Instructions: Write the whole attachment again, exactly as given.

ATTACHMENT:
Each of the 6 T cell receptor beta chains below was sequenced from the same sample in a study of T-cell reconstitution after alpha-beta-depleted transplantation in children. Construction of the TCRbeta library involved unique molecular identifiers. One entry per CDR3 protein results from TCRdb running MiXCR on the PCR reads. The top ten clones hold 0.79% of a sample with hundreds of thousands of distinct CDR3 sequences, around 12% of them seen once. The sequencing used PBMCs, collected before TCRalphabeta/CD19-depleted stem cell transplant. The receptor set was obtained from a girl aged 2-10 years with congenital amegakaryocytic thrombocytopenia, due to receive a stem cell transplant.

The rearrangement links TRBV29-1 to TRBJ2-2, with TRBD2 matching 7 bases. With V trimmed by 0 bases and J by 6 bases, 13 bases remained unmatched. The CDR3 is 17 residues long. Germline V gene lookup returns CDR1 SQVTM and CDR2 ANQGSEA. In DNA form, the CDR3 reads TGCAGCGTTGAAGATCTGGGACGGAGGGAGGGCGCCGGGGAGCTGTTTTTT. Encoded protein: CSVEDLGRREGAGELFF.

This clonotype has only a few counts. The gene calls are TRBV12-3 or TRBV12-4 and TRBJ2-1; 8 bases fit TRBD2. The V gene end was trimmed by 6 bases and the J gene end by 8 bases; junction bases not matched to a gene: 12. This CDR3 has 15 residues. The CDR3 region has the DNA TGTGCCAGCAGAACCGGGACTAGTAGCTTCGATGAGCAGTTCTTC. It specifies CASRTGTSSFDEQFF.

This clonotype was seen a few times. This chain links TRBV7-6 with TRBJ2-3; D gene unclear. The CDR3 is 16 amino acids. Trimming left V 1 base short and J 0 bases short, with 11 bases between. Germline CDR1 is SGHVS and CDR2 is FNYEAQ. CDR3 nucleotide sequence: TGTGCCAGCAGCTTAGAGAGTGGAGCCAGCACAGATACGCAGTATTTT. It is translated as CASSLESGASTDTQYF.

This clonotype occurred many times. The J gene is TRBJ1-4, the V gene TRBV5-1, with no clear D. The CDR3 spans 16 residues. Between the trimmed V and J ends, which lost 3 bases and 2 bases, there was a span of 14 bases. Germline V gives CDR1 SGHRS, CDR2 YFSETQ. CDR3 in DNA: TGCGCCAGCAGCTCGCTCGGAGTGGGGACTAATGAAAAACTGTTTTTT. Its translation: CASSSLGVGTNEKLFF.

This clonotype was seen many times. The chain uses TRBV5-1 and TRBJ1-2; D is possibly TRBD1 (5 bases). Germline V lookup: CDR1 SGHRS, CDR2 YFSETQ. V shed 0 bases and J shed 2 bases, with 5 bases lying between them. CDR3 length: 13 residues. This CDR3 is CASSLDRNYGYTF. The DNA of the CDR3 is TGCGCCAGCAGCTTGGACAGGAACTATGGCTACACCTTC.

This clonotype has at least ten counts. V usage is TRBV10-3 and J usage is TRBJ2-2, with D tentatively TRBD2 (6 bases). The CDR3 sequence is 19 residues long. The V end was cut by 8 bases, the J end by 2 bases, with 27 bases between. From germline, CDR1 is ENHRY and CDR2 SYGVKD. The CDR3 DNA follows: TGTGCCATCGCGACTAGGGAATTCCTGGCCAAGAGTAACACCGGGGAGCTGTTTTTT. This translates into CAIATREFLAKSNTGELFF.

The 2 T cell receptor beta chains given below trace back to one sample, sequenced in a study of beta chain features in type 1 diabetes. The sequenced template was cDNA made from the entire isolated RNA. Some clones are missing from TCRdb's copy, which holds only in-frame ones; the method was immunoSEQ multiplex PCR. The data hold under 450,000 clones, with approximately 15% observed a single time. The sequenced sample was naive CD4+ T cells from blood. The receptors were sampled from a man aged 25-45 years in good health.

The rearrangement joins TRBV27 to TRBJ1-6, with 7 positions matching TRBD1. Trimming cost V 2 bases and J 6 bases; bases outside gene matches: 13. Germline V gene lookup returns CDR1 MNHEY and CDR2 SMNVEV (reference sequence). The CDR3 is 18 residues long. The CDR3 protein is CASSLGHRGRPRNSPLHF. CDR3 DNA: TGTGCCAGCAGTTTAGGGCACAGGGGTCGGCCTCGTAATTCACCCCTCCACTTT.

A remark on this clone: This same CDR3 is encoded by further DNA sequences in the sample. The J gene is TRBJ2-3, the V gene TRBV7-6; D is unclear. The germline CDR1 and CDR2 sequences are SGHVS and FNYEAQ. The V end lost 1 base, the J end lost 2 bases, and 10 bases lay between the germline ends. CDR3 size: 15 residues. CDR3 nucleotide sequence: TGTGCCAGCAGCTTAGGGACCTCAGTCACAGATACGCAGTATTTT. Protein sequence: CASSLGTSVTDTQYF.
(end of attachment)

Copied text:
Each of the 6 T cell receptor beta chains below was sequenced from the same sample in a study of T-cell reconstitution after alpha-beta-depleted transplantation in children. Construction of the TCRbeta library involved unique molecular identifiers. One entry per CDR3 protein results from TCRdb running MiXCR on the PCR reads. The top ten clones hold 0.79% of a sample with hundreds of thousands of distinct CDR3 sequences, around 12% of them seen once. The sequencing used PBMCs, collected before TCRalphabeta/CD19-depleted stem cell transplant. The receptor set was obtained from a girl aged 2-10 years with congenital amegakaryocytic thrombocytopenia, due to receive a stem cell transplant.

The rearrangement links TRBV29-1 to TRBJ2-2, with TRBD2 matching 7 bases. With V trimmed by 0 bases and J by 6 bases, 13 bases remained unmatched. The CDR3 is 17 residues long. Germline V gene lookup returns CDR1 SQVTM and CDR2 ANQGSEA. In DNA form, the CDR3 reads TGCAGCGTTGAAGATCTGGGACGGAGGGAGGGCGCCGGGGAGCTGTTTTTT. Encoded protein: CSVEDLGRREGAGELFF.

This clonotype has only a few counts. The gene calls are TRBV12-3 or TRBV12-4 and TRBJ2-1; 8 bases fit TRBD2. The V gene end was trimmed by 6 bases and the J gene end by 8 bases; junction bases not matched to a gene: 12. This CDR3 has 15 residues. The CDR3 region has the DNA TGTGCCAGCAGAACCGGGACTAGTAGCTTCGATGAGCAGTTCTTC. It specifies CASRTGTSSFDEQFF.

This clonotype was seen a few times. This chain links TRBV7-6 with TRBJ2-3; D gene unclear. The CDR3 is 16 amino acids. Trimming left V 1 base short and J 0 bases short, with 11 bases between. Germline CDR1 is SGHVS and CDR2 is FNYEAQ. CDR3 nucleotide sequence: TGTGCCAGCAGCTTAGAGAGTGGAGCCAGCACAGATACGCAGTATTTT. It is translated as CASSLESGASTDTQYF.

This clonotype occurred many times. The J gene is TRBJ1-4, the V gene TRBV5-1, with no clear D. The CDR3 spans 16 residues. Between the trimmed V and J ends, which lost 3 bases and 2 bases, there was a span of 14 bases. Germline V gives CDR1 SGHRS, CDR2 YFSETQ. CDR3 in DNA: TGCGCCAGCAGCTCGCTCGGAGTGGGGACTAATGAAAAACTGTTTTTT. Its translation: CASSSLGVGTNEKLFF.

This clonotype was seen many times. The chain uses TRBV5-1 and TRBJ1-2; D is possibly TRBD1 (5 bases). Germline V lookup: CDR1 SGHRS, CDR2 YFSETQ. V shed 0 bases and J shed 2 bases, with 5 bases lying between them. CDR3 length: 13 residues. This CDR3 is CASSLDRNYGYTF. The DNA of the CDR3 is TGCGCCAGCAGCTTGGACAGGAACTATGGCTACACCTTC.

This clonotype has at least ten counts. V usage is TRBV10-3 and J usage is TRBJ2-2, with D tentatively TRBD2 (6 bases). The CDR3 sequence is 19 residues long. The V end was cut by 8 bases, the J end by 2 bases, with 27 bases between. From germline, CDR1 is ENHRY and CDR2 SYGVKD. The CDR3 DNA follows: TGTGCCATCGCGACTAGGGAATTCCTGGCCAAGAGTAACACCGGGGAGCTGTTTTTT. This translates into CAIATREFLAKSNTGELFF.

The 2 T cell receptor beta chains given below trace back to one sample, sequenced in a study of beta chain features in type 1 diabetes. The sequenced template was cDNA made from the entire isolated RNA. Some clones are missing from TCRdb's copy, which holds only in-frame ones; the method was immunoSEQ multiplex PCR. The data hold under 450,000 clones, with approximately 15% observed a single time. The sequenced sample was naive CD4+ T cells from blood. The receptors were sampled from a man aged 25-45 years in good health.

The rearrangement joins TRBV27 to TRBJ1-6, with 7 positions matching TRBD1. Trimming cost V 2 bases and J 6 bases; bases outside gene matches: 13. Germline V gene lookup returns CDR1 MNHEY and CDR2 SMNVEV (reference sequence). The CDR3 is 18 residues long. The CDR3 protein is CASSLGHRGRPRNSPLHF. CDR3 DNA: TGTGCCAGCAGTTTAGGGCACAGGGGTCGGCCTCGTAATTCACCCCTCCACTTT.

A remark on this clone: This same CDR3 is encoded by further DNA sequences in the sample. The J gene is TRBJ2-3, the V gene TRBV7-6; D is unclear. The germline CDR1 and CDR2 sequences are SGHVS and FNYEAQ. The V end lost 1 base, the J end lost 2 bases, and 10 bases lay between the germline ends. CDR3 size: 15 residues. CDR3 nucleotide sequence: TGTGCCAGCAGCTTAGGGACCTCAGTCACAGATACGCAGTATTTT. Protein sequence: CASSLGTSVTDTQYF.